Angel Romero y Ruiz has been writing about world music and progressive music for many years. He founded the websites worldmusiccentral.org and musicasdelmundo.com. Angel produced several specials for Metropolis (TVE) and co-produced "Musica NA", a music show for Televisión Española (TVE) in Spain that featured an eclectic mix of world music, fusion, electronica, new age and contemporary classical music. Angel also produced and remastered world music and electronic music albums, compilations and boxed sets for Alula Records, Ellipsis Arts, Music of the World, Lektronic Soundscapes, and Mindchild Records. Angel is currently based in Durham, North Carolina.
Mwinda is the fourth studio album by Angolan singer-songwriter and likembe (thumb piano) player Lulendo Mvulu. Most of the album is radio friendly likembe-fueled Afropop although he also treats the listener to rootsier sounds.
Highlights include the engaging title track “Mwinda,” where Nigerian Afrobeat, led by pioneering drummer Tony Allen, meets Angolan vocals and fascinating likembe. Equally good is “Africa Meu Amor,” another Afropop-infused track featuring Tony Allen once more and the prominent sound of the likembe.
ХаPа [KhaRa] – “Мерячение” [Meryachenie] (Sketis Music SKMR-125, 2016)
KhaRa ia an exciting genre-defying Siberian trio that combines blues jams, shamanic percussion, Slavic melodies and instruments, and psychedelic electronic effects. The overall result is a satisfying and fascinating trance-like effect.
The ensemble’s name Khara means Smile of God in Old Slavic. The album name Meryachenie describes an unusual mental state associated with shamans and northern magic in the language of the northern peoples. The Eskimos call it the call of the North Star.
Guitarist Alexander Medvedev indicates that even though the three musicians had discussed making this recording for a long time, Meryachenie was recorded in a single day. Everyone contributed what they saw fit. “We just completely disconnected from reality and played.”
KhaRa features the vocals and traditional wind and string instruments of Edward Pogodin, a musician and craftsman that builds his own musical instruments based on traditional Russian instruments. Alexander Medvedev delivers blues improvisations and spellbinding electronic vocals through a talk box (a sort of vocoder for the electric guitar) that transforms the guitar and vocals into a throat singing effect. Artem Aksenov provides the beats using the large Tuvan frame drum called kengirge as well as other percussion instruments.
The lineup on Meryachenie includes Edward Pogodin (Эдуард Погодин) on vocals, kalyuka (overtone flute) and other instruments; Alexander Medvedev (Александр Медведев) on guitar, talk box vocals, MIDI; and Artem Aksenov (Артем Аксенов) on kengirge and percussion.
Sevje is a calm, laid back album by Norwegian singer-songwriter and multi-instrumentalist Gabriel Fliflet. It’s a melodic recording where Fliflet’s unique vocals are accompanied by accordion, piano and other instruments.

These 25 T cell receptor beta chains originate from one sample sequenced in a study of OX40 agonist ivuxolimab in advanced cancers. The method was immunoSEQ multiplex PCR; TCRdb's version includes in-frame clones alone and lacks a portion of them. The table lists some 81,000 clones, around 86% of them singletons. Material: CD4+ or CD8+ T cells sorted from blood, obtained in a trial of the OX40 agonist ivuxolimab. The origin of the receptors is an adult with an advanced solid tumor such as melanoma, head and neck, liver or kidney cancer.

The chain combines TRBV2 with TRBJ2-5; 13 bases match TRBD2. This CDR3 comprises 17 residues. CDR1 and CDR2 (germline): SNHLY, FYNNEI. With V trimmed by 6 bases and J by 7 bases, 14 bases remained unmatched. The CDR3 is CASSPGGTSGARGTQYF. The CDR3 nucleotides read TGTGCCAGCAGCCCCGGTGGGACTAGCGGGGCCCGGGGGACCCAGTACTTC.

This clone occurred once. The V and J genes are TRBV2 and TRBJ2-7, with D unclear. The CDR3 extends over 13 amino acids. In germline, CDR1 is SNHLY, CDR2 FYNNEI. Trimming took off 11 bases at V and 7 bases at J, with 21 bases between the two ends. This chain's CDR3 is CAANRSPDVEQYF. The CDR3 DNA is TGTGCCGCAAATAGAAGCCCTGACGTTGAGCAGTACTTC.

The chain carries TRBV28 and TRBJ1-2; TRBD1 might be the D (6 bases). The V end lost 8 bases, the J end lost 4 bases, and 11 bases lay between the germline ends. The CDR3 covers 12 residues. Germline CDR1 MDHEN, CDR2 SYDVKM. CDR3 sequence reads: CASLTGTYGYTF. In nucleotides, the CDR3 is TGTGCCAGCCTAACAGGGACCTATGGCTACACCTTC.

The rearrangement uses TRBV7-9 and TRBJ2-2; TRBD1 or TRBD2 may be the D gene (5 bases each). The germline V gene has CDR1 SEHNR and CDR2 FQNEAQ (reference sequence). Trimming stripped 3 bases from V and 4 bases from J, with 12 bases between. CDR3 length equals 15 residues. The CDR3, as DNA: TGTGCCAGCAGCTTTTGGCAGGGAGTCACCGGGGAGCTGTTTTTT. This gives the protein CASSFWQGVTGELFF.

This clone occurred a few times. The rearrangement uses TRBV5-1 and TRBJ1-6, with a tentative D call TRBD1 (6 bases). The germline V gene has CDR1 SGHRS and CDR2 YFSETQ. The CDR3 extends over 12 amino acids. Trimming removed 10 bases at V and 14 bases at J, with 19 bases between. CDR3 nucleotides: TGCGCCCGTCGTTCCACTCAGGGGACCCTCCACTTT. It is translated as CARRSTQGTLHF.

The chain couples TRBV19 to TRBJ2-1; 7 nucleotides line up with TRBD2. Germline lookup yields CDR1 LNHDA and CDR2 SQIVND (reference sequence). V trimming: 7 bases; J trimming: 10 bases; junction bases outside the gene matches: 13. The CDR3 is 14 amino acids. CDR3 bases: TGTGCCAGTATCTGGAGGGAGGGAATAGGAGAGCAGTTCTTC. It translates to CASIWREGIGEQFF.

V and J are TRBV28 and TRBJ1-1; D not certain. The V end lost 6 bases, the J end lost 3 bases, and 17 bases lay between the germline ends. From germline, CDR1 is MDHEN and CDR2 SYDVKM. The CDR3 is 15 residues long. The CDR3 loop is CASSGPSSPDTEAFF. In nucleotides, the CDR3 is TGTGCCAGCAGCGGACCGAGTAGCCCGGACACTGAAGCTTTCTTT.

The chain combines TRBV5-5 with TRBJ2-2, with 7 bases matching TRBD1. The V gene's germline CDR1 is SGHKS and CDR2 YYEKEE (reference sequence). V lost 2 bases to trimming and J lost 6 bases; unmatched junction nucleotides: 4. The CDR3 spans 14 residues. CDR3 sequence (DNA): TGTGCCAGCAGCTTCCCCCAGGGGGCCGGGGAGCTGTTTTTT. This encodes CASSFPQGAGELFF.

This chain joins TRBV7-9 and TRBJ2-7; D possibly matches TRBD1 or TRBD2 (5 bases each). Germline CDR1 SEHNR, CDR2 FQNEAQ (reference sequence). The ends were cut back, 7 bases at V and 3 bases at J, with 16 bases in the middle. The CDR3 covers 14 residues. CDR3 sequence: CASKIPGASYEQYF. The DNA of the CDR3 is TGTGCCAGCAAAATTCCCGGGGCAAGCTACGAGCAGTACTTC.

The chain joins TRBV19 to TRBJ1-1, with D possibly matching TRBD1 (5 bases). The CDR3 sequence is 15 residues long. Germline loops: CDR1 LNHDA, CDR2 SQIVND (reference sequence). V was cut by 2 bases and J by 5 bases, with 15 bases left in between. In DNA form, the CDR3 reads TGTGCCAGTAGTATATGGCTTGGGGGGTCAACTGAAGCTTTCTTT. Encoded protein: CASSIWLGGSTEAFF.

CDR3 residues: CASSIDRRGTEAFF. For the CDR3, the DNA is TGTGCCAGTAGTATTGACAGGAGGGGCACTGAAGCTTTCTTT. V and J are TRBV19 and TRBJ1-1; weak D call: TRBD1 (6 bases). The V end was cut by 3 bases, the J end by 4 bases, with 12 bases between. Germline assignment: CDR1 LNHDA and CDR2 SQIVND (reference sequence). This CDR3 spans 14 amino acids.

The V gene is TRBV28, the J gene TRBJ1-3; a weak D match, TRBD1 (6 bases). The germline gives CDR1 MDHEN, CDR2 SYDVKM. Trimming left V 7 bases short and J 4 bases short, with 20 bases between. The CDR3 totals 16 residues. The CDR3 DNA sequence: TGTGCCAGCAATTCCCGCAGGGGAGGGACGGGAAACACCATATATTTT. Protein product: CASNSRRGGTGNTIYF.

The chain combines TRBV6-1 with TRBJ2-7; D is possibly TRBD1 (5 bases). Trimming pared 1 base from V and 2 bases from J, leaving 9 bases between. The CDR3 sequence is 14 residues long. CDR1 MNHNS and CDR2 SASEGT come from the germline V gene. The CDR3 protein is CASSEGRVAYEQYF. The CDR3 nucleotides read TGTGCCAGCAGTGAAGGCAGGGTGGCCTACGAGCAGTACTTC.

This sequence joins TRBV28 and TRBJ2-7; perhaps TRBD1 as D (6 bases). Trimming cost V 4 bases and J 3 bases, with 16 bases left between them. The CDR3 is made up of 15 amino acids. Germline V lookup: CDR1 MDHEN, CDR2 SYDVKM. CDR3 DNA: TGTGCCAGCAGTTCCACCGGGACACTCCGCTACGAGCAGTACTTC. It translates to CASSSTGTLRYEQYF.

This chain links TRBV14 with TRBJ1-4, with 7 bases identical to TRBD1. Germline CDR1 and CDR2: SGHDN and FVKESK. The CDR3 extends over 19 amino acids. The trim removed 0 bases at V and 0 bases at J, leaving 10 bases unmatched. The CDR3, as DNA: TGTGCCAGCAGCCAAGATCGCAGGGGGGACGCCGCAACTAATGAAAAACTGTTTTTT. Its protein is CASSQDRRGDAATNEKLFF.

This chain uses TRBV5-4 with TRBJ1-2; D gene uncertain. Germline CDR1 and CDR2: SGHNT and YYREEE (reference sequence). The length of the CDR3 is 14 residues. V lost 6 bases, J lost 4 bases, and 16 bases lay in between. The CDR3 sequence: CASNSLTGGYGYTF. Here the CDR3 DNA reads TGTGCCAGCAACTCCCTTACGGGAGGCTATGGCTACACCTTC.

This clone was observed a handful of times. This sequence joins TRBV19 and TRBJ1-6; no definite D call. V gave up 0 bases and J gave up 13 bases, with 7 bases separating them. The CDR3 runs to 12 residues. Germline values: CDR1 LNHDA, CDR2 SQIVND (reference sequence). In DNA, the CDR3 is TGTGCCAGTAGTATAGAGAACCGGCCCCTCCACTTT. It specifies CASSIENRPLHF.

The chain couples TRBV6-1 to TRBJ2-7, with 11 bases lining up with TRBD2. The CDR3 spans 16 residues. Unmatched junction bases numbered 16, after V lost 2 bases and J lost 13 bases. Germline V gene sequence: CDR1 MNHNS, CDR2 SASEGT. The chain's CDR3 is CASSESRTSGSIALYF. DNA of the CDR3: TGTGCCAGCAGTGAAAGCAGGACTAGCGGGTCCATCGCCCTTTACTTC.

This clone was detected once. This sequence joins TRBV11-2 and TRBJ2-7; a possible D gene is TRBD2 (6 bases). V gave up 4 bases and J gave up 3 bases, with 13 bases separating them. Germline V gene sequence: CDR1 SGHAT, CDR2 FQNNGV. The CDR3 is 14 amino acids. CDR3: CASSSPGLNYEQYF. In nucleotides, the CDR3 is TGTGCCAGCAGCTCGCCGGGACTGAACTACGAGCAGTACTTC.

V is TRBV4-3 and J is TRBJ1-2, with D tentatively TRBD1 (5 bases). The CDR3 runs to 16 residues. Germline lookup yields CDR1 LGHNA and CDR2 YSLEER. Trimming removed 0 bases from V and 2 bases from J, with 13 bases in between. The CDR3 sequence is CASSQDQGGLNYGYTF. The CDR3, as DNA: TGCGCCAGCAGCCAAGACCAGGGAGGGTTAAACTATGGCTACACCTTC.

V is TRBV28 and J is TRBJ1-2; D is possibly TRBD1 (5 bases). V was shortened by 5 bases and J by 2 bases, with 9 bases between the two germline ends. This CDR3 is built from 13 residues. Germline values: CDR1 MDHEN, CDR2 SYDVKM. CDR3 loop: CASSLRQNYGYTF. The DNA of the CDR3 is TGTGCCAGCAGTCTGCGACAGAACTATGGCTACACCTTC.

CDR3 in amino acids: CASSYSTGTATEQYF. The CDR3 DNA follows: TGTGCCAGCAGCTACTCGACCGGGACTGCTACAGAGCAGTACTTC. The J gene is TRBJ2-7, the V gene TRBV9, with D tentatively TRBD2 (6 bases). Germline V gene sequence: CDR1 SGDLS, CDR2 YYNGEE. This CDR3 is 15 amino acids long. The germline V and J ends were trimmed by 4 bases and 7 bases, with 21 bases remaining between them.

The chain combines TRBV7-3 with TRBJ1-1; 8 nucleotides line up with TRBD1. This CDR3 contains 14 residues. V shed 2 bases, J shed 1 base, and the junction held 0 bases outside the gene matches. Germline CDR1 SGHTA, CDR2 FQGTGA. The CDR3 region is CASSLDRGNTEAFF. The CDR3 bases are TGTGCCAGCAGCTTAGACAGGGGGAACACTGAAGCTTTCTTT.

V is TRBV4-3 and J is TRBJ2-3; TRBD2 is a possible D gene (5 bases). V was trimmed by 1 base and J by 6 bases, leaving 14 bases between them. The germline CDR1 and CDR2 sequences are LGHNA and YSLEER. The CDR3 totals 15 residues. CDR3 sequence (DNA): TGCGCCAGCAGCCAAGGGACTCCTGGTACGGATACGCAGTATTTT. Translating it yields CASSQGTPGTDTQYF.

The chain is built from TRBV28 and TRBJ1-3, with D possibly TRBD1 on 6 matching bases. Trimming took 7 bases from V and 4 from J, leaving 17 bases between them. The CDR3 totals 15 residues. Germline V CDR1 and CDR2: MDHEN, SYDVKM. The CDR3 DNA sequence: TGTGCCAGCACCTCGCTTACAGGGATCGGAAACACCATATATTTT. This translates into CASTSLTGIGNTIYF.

The lyrics include a mix of original compositions by Gabriel Fliflet along with texts by Kjartan Fløgstad, Robert Burns, and Per Olav Kaldestad.
Personnel: Gabriel Fliflet on vocals, accordion, piano and harmonium; Ole Hamre on hamrophone, xylophone, vocals; Arve Henriksen on trumpet and vocals; Anders Røine on langeleik (Norwegian zither), fiddle and vocals; Jørgen Sandvik on vocals; Olav Tveitane on cittern and vocals; Kristoffer Chelsom Vogt on vocals; and Kato Adland on guitar, percussion and bass.
The CD includes lyrics, a biography and other details.
Why Should Your Heart Not Dance is an independent release by New York-based, female a cappella world music ensemble Asaran Earth Trio. The trio was assembled by Brazilian vocalist, percussionist and graphic designer Anne Boccato. She recruited Artemisz Polonyi from Hungary and Astrid Kuljanic from Croatia.
Initially, the three artists traded songs from their countries’ traditions, but soon they ended up incorporating folk songs from other regions.
During Asaran Earth Trio’s live performances, the artists encourage audience participation by passing handmade musical instruments crocheted from plastic bags and invite the audience to sing along with them.
Why Should Your Heart Not Dance features jazz-infused traditional songs from the United States, Macedonia, Hungary, Portugal, Brazil, Italy, Bulgaria, Spain and a few originals as well. The songs include vocals and percussion accompaniment, no other instruments. The songs have a rootsy, live feel, with few studio effects like reverb that are commonly used in modern recordings.
The three musicians have solid jazz backgrounds. Polony explains that improvisation is essential to Asaran Earth Trio: “It’s a foundation we can return to in difficult passages, and a way of finding new expressions. We leave a lot of opportunities built into arrangements.”
Anne Boccato indicates that her goal in life is “to write things that groove, even when those things are very complex. It has to feel good.”
Why Should Your Heart Not Dance features outstandingly expressive vocals by Asaran Earth Trio, an ensemble that soulfully explores folk music traditions from various corners of the world.
Zein Al-Jundi was born and raised in Damascus, Syria. She began singing professionally at the early age of five and over the next 12 years became a household name on Syria’s radio and TV channels as well as concert halls.
Upon finishing high school she chose to leave the music world behind and pursue and college education in the US. She attended the University of Texas at Austin where she still resides and received an undergraduate degree in Architecture and completed the coarse work of a masters in Urban Design.
Discovering it was a passion that didn’t die in spite of years of not singing, Zein made the decision to go back to her music which has since taken more of a center stage in her life and what occupies her time.